eTag is another great example. They have created a unique, double-sided electronic bag tag that acts just like paper tags, allowing for seamless integration with existing airport systems. Similarly, it offers travelers to complete the check-in process at home, reducing queuing at the airport. The eTag attaches to the handle of the luggage so it can be easily swapped between bags and also includes a proximity sensor that notifies the owner once the bag arrives at baggage reclaim.

This process around EBT offers a touchless and seamless experience which enhances the customer experience. According to BAGTAG, baggage can be handled four times faster with their solution, significantly reducing queue sizes. And as an added benefit, paperless solutions mean less waste is created, helping airports and airlines on their journey towards sustainability.

Many airlines are already starting their EBT journey – including Alaska Airlines who became the first U.S. airline to adopt the technology – and travelers have been quick to embrace it. After launching their web shop in February, Alaska Airlines sold out of the BAGTAG Flex’s within the first 12 hours of opening!


A Bag Tag-Less Future?

Another company that is challenging industry norms and innovating the baggage journey is BagsID. Using a mix of computer vision, AI and an ever-expanding data set of bag images, BagsID is able to identify and track baggage without relying on bag tags. The solution can differentiate even seemingly identical bags from each other by collecting information such as bag features, wear, damage, along with geolocation and business rules. Essentially, they are creating biometrics for baggage, improving the baggage identification process for airports and airlines.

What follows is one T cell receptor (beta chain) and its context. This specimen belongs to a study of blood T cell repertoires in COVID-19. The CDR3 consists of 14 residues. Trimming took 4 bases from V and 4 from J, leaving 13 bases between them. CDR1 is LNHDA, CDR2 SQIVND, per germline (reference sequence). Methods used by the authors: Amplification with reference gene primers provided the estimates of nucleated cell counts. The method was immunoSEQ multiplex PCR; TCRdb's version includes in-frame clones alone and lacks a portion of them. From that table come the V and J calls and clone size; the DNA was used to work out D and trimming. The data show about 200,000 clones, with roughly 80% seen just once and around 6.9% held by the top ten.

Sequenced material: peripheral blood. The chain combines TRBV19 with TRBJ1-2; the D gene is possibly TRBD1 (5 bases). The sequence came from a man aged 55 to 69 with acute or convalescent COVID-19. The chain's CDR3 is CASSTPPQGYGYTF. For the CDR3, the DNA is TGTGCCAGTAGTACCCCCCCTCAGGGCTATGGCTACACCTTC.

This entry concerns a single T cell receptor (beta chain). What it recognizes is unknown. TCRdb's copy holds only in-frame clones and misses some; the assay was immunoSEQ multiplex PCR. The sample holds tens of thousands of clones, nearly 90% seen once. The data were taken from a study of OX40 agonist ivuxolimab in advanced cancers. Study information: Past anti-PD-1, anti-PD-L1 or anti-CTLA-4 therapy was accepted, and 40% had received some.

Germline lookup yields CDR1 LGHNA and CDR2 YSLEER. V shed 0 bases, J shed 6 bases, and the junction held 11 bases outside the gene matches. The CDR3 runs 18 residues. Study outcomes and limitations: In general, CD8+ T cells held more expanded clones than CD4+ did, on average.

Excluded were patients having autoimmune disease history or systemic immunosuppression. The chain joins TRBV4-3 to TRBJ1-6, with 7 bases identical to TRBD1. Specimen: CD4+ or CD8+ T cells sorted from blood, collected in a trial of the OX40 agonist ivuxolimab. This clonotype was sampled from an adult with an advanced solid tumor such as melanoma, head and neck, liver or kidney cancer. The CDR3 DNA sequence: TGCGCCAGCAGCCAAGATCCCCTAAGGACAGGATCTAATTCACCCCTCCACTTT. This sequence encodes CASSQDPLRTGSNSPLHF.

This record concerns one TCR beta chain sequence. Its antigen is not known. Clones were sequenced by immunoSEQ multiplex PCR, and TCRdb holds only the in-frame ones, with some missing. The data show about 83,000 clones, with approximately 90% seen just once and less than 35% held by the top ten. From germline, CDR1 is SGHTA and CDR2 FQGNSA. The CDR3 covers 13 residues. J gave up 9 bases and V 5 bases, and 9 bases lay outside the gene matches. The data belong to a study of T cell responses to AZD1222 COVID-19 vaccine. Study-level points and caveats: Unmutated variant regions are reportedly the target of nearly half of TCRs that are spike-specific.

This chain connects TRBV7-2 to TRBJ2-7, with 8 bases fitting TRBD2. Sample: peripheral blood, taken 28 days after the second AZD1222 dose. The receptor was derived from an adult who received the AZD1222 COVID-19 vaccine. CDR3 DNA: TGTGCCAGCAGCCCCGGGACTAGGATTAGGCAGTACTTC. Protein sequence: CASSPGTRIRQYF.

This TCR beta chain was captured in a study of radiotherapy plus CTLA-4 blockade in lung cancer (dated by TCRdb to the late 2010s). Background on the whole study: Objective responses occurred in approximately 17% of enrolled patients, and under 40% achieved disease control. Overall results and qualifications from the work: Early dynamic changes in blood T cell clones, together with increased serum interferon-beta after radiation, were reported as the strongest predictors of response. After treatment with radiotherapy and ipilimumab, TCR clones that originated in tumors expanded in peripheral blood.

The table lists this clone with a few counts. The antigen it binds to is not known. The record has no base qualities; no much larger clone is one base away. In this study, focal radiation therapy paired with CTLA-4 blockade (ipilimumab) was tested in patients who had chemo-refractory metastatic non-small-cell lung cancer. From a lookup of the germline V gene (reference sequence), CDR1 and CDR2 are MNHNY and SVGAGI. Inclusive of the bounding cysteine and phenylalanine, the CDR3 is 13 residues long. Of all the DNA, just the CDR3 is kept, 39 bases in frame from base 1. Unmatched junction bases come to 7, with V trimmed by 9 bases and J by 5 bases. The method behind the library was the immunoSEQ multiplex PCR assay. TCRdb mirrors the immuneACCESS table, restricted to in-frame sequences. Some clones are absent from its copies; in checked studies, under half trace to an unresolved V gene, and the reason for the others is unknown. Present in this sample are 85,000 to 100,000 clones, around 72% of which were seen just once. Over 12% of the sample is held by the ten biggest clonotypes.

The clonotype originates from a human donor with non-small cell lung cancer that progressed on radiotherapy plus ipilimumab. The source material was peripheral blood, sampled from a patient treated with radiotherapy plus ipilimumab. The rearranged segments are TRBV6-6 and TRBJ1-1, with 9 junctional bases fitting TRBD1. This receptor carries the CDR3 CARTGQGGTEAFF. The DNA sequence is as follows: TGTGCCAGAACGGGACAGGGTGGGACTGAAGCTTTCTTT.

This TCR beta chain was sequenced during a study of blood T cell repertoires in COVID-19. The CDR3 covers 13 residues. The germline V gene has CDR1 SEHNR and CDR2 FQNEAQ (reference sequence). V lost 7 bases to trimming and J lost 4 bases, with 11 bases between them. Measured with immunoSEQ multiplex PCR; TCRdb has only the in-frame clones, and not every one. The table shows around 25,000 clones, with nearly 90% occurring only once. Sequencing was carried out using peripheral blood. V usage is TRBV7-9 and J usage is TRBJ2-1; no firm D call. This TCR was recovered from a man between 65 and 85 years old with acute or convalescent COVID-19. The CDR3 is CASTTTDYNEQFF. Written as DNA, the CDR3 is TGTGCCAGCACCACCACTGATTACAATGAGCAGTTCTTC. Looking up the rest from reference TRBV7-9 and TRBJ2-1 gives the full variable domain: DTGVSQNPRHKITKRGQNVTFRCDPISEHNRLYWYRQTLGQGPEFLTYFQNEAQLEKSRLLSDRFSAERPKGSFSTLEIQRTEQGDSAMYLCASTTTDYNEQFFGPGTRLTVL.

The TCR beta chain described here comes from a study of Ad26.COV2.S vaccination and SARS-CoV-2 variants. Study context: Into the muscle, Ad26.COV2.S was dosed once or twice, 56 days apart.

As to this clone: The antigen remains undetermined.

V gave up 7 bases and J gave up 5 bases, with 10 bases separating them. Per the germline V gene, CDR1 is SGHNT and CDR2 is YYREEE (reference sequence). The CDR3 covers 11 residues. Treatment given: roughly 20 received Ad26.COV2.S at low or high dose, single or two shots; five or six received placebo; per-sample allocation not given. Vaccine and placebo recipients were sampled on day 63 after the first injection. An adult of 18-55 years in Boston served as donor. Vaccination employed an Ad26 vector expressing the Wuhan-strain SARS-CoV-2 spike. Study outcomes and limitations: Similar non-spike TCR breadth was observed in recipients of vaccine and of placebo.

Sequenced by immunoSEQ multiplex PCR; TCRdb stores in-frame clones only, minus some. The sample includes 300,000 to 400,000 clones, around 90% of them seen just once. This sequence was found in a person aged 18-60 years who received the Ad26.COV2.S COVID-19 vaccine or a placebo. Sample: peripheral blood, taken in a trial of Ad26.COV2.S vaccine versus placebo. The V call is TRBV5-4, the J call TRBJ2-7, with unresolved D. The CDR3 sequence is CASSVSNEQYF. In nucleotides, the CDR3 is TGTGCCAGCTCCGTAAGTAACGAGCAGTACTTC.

Greater Transparency for Passengers

Aside from identification, tracking is another critical role for bag tags. The industry’s mishandled baggage rate has yet to fall back below pre-pandemic levels, and this in part due to the lack of complete baggage tracking systems – especially passenger-facing systems. As a result, travelers have taken matters into their own hands by placing personal trackers in their luggage to stay aware of the whereabouts of their belongings.

This development signifies a fundamental change in the dynamics of air travel. By assuming a more active role in the tracking process, travelers are demanding greater transparency from airlines and airports. No longer satisfied as passive participants in the journey, passengers seek to bridge the gap between what they know and what the industry knows (“where’s my bag?”) – a divide that has long fueled frustration and mistrust.

There is great potential for collaboration and innovation in this evolving landscape. Airlines and airports have an opportunity to leverage passenger-generated data to enhance the tracking process and improve the overall travel experience. However, there still remains a responsibility on the airports and airlines to share data and improve both current tracking systems and baggage handling processes that led to the shift in the first place. This is where SmartBag comes into play.

SmartBag Passenger Notifications collects real-time information about bags and their status as they are scanned during the handling process, and then delivers critical information to passengers on their mobile and web-enabled devices using its TrackMyBag feature. Additionally, information such as flight status and gate changes can also be communicated to passengers, improving transparency throughout their airport journey.

Open communication is essential for bridging baggage clarity between airlines and airports and their passengers, and provides them with the transparency they have been demanding. Additionally, with Passenger Notifications, airlines can improve operational efficiency, increase visibility into relight operations at outstations, and reduce legacy tracer fees significantly.


Stay tuned for part three of our Challenging Legacy Systems blog where we’ll discuss the evolving landscape of baggage handling systems. If you don’t already, follow us on LinkedIn and be part of the conversation shaping the future of baggage clarity and excellence!